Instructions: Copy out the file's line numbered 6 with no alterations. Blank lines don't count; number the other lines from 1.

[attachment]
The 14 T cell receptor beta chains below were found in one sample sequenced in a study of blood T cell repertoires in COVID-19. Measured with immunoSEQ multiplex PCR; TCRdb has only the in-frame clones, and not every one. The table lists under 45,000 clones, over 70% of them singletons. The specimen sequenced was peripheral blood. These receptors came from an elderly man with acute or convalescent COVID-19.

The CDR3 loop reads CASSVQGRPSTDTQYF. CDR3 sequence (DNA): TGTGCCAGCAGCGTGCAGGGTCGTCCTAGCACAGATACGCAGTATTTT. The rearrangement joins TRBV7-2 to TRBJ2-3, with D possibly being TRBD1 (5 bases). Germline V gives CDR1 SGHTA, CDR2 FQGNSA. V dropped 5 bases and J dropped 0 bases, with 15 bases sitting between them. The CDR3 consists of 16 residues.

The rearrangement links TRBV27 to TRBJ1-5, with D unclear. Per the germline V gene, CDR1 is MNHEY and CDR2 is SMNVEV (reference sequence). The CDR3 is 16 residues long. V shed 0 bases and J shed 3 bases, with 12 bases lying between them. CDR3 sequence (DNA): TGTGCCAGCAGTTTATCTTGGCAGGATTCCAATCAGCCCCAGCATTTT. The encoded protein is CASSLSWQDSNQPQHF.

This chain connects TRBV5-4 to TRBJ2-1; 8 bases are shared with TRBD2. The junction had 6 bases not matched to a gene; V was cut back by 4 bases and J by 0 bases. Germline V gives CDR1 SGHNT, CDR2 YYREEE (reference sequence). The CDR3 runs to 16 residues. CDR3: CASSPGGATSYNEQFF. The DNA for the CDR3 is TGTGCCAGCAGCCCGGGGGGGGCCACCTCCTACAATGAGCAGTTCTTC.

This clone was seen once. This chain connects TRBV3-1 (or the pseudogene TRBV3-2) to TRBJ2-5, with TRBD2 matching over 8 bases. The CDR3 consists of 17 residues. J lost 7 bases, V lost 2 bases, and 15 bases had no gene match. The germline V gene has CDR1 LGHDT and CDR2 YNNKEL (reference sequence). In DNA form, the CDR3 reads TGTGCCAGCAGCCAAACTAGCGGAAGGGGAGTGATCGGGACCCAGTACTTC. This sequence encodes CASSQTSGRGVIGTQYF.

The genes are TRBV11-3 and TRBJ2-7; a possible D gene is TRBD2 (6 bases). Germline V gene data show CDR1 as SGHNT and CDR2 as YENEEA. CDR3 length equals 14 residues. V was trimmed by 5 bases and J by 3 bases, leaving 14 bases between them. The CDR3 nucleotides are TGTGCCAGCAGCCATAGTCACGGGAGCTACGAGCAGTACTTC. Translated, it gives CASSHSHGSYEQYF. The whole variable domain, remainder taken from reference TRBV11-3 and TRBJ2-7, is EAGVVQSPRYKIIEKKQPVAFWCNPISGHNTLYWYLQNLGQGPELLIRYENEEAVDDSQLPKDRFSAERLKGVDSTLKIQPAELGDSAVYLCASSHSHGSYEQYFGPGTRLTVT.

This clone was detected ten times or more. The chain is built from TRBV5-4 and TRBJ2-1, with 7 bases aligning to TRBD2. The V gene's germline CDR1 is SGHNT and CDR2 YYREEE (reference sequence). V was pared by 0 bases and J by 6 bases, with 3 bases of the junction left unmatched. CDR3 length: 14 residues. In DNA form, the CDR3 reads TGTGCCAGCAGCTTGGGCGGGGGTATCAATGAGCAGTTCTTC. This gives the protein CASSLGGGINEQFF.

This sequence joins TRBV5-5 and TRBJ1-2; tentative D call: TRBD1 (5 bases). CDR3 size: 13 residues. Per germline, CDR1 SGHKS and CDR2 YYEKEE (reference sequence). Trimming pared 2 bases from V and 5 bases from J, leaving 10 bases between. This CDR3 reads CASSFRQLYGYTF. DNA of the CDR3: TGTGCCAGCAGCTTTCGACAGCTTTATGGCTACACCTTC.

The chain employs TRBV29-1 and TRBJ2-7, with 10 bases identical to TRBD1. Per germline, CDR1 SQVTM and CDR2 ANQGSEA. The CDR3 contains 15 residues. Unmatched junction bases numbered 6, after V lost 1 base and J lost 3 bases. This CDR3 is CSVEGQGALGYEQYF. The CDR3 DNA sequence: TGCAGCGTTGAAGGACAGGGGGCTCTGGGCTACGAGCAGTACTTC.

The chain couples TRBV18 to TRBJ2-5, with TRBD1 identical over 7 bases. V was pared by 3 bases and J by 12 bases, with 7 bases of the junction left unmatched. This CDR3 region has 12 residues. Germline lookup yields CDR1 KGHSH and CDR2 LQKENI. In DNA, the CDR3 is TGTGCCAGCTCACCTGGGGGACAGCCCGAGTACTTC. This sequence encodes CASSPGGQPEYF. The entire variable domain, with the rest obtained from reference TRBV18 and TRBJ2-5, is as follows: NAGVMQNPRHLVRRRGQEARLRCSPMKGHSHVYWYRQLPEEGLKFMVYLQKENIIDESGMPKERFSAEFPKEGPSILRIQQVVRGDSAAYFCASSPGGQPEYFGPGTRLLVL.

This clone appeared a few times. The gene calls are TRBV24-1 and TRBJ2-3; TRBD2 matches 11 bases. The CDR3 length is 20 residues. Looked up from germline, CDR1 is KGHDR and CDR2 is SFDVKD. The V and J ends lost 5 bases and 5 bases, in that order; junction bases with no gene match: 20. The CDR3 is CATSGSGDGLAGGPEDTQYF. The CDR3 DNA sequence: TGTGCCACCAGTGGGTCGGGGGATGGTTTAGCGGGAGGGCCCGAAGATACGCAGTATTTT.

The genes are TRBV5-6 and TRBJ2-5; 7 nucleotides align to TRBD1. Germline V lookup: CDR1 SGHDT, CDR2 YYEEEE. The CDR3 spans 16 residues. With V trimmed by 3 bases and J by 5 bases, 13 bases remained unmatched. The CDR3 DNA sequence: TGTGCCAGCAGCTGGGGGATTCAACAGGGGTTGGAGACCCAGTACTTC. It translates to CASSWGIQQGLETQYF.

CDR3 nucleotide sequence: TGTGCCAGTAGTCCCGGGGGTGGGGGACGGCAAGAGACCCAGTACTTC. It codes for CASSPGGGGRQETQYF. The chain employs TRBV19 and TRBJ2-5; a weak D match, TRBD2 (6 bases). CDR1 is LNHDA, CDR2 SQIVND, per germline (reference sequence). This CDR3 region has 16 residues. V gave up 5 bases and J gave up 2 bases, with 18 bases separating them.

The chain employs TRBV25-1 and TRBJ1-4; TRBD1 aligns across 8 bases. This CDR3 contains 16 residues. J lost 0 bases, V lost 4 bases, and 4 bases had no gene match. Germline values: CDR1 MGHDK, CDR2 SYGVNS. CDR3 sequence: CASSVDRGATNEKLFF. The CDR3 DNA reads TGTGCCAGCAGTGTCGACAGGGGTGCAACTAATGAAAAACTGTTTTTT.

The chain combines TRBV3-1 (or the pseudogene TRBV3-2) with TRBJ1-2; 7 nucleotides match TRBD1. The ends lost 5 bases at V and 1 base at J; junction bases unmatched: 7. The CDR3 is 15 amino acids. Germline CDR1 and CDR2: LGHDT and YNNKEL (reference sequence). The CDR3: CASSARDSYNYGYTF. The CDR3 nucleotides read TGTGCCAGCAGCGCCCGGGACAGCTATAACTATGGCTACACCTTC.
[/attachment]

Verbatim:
The genes are TRBV11-3 and TRBJ2-7; a possible D gene is TRBD2 (6 bases). Germline V gene data show CDR1 as SGHNT and CDR2 as YENEEA. CDR3 length equals 14 residues. V was trimmed by 5 bases and J by 3 bases, leaving 14 bases between them. The CDR3 nucleotides are TGTGCCAGCAGCCATAGTCACGGGAGCTACGAGCAGTACTTC. Translated, it gives CASSHSHGSYEQYF. The whole variable domain, remainder taken from reference TRBV11-3 and TRBJ2-7, is EAGVVQSPRYKIIEKKQPVAFWCNPISGHNTLYWYLQNLGQGPELLIRYENEEAVDDSQLPKDRFSAERLKGVDSTLKIQPAELGDSAVYLCASSHSHGSYEQYFGPGTRLTVT.